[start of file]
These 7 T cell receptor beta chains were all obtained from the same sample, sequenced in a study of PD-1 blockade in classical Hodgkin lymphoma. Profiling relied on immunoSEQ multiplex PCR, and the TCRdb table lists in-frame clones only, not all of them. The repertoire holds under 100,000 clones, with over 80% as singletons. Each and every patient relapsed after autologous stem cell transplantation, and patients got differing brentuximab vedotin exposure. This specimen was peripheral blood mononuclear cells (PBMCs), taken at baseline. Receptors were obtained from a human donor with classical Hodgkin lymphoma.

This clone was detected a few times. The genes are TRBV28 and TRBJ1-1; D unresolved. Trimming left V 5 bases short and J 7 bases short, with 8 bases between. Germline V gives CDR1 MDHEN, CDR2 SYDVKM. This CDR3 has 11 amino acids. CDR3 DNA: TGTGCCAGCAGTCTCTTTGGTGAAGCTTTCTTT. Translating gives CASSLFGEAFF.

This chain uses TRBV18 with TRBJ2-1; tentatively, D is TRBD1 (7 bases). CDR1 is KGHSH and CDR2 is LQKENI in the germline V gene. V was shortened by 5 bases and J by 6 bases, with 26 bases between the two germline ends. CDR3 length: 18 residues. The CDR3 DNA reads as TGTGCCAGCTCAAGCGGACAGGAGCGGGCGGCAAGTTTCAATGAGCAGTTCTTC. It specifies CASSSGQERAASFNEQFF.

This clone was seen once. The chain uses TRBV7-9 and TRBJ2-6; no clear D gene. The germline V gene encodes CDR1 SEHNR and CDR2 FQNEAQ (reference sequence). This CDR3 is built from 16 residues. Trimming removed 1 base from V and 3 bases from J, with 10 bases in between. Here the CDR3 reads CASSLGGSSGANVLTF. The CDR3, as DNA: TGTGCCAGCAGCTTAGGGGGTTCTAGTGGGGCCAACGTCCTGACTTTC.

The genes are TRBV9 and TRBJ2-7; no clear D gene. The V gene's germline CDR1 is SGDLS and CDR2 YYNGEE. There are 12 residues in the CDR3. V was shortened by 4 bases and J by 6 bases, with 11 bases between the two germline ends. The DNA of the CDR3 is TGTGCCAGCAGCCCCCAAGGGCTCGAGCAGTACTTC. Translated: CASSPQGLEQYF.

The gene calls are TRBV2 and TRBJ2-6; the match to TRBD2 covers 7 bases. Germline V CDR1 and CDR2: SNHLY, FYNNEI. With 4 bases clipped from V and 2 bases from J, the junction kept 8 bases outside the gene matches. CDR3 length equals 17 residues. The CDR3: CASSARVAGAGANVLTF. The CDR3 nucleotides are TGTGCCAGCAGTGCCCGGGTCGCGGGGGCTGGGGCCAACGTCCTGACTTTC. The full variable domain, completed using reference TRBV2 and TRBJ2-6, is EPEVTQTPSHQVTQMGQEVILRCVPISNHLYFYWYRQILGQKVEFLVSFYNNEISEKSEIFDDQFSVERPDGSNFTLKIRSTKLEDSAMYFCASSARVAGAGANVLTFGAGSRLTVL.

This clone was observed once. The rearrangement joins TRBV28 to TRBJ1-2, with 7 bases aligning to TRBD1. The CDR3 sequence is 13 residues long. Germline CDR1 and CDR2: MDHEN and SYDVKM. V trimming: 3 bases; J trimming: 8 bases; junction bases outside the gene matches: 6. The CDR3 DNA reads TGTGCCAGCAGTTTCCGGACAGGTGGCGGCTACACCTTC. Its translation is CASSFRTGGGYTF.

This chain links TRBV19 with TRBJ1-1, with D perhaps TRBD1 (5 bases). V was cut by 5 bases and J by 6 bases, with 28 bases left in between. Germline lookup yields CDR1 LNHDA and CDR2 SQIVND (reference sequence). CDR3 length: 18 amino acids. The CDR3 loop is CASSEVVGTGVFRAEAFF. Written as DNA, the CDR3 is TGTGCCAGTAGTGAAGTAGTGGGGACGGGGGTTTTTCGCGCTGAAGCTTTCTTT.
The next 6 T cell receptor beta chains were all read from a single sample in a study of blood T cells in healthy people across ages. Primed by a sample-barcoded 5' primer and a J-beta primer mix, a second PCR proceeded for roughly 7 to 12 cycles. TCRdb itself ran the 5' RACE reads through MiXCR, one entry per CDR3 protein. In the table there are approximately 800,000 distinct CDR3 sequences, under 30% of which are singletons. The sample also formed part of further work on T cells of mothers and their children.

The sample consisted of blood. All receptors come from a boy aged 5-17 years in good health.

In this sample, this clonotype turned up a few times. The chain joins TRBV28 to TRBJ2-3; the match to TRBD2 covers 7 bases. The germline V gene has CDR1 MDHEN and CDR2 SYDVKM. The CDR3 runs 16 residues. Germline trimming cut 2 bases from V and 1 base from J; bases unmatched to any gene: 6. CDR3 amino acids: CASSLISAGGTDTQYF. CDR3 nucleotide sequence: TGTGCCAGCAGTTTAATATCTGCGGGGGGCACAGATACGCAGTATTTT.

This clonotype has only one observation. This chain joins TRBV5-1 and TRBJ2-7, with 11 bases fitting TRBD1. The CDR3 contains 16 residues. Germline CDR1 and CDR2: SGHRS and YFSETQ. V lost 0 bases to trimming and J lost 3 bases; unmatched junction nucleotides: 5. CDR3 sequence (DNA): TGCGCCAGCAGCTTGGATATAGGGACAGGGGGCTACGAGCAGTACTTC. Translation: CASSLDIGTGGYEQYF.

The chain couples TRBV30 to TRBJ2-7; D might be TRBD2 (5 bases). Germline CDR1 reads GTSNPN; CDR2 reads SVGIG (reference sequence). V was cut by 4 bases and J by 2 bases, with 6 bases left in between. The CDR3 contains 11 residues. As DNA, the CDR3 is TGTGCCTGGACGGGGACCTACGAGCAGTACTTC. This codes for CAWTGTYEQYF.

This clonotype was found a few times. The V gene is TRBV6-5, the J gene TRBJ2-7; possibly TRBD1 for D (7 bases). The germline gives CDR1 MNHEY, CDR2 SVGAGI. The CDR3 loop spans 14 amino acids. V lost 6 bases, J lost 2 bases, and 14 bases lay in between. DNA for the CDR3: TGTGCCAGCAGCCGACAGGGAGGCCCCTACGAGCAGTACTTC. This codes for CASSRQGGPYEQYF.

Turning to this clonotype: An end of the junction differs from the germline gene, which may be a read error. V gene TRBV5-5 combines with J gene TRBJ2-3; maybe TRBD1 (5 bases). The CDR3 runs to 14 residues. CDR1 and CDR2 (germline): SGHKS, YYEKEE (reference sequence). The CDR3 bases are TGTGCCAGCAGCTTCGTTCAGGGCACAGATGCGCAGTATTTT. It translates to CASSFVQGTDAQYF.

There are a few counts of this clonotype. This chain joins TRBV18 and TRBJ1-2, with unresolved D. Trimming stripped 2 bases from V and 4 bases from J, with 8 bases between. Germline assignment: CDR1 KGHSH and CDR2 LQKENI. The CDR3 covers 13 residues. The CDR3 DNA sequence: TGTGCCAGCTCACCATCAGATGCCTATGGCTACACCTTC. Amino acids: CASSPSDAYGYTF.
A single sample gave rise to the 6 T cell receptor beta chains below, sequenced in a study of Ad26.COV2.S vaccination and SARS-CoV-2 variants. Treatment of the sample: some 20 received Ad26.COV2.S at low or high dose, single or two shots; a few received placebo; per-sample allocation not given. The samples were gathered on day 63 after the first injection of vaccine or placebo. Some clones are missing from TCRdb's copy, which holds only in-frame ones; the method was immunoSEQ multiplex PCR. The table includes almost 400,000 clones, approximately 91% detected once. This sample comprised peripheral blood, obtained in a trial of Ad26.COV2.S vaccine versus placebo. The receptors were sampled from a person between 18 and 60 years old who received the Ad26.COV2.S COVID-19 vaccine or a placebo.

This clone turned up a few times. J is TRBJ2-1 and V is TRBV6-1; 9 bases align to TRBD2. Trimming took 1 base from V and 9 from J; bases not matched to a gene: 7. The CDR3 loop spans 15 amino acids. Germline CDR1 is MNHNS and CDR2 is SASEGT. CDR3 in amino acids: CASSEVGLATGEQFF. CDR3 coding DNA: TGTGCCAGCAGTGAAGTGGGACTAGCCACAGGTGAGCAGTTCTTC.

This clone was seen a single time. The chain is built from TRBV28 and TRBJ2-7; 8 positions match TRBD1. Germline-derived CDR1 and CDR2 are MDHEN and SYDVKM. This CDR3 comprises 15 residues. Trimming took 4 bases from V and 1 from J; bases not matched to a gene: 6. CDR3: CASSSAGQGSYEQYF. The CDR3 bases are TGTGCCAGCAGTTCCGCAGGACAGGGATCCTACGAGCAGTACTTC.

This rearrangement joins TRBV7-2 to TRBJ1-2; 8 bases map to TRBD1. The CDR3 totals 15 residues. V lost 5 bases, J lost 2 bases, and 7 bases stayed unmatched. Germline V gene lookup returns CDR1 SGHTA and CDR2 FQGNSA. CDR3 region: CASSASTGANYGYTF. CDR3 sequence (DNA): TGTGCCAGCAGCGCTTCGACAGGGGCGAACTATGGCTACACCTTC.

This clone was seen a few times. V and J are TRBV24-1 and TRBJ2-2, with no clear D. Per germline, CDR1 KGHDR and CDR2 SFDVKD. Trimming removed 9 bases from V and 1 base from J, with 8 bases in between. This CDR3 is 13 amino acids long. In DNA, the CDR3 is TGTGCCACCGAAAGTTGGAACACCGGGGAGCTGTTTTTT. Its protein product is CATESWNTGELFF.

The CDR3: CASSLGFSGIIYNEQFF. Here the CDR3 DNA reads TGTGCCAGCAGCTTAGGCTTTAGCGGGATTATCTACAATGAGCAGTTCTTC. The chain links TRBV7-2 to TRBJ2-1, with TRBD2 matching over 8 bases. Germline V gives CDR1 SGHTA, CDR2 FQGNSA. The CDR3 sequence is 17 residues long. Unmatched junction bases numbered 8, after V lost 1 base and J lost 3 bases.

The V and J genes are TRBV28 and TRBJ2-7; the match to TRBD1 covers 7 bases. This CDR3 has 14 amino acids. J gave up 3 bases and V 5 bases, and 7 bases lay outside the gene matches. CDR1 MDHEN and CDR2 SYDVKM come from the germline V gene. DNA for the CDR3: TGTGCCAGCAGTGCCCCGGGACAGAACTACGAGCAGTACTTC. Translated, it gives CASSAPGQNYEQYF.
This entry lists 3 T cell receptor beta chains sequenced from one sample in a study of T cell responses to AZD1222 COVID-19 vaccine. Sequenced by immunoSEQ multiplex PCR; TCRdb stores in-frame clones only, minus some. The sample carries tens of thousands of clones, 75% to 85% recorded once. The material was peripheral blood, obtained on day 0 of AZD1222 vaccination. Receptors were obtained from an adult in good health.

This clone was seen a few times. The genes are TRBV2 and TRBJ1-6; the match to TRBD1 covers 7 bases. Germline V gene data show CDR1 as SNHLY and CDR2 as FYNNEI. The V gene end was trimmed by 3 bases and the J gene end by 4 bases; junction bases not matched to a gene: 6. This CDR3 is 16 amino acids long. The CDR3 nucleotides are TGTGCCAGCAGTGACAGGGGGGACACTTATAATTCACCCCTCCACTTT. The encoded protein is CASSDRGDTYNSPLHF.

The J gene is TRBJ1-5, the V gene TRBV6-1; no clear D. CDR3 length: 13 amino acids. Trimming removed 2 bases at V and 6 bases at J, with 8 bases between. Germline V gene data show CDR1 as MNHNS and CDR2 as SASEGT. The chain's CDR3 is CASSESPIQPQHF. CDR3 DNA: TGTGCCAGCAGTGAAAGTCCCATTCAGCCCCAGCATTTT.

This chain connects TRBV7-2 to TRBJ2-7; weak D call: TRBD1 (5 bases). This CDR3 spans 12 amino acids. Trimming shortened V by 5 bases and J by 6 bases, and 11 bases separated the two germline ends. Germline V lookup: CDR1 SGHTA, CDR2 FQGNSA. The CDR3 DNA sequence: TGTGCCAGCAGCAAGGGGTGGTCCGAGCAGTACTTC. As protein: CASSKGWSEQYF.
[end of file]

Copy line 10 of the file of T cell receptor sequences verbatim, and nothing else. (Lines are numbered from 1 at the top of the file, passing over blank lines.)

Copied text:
The sample consisted of blood. All receptors come from a boy aged 5-17 years in good health.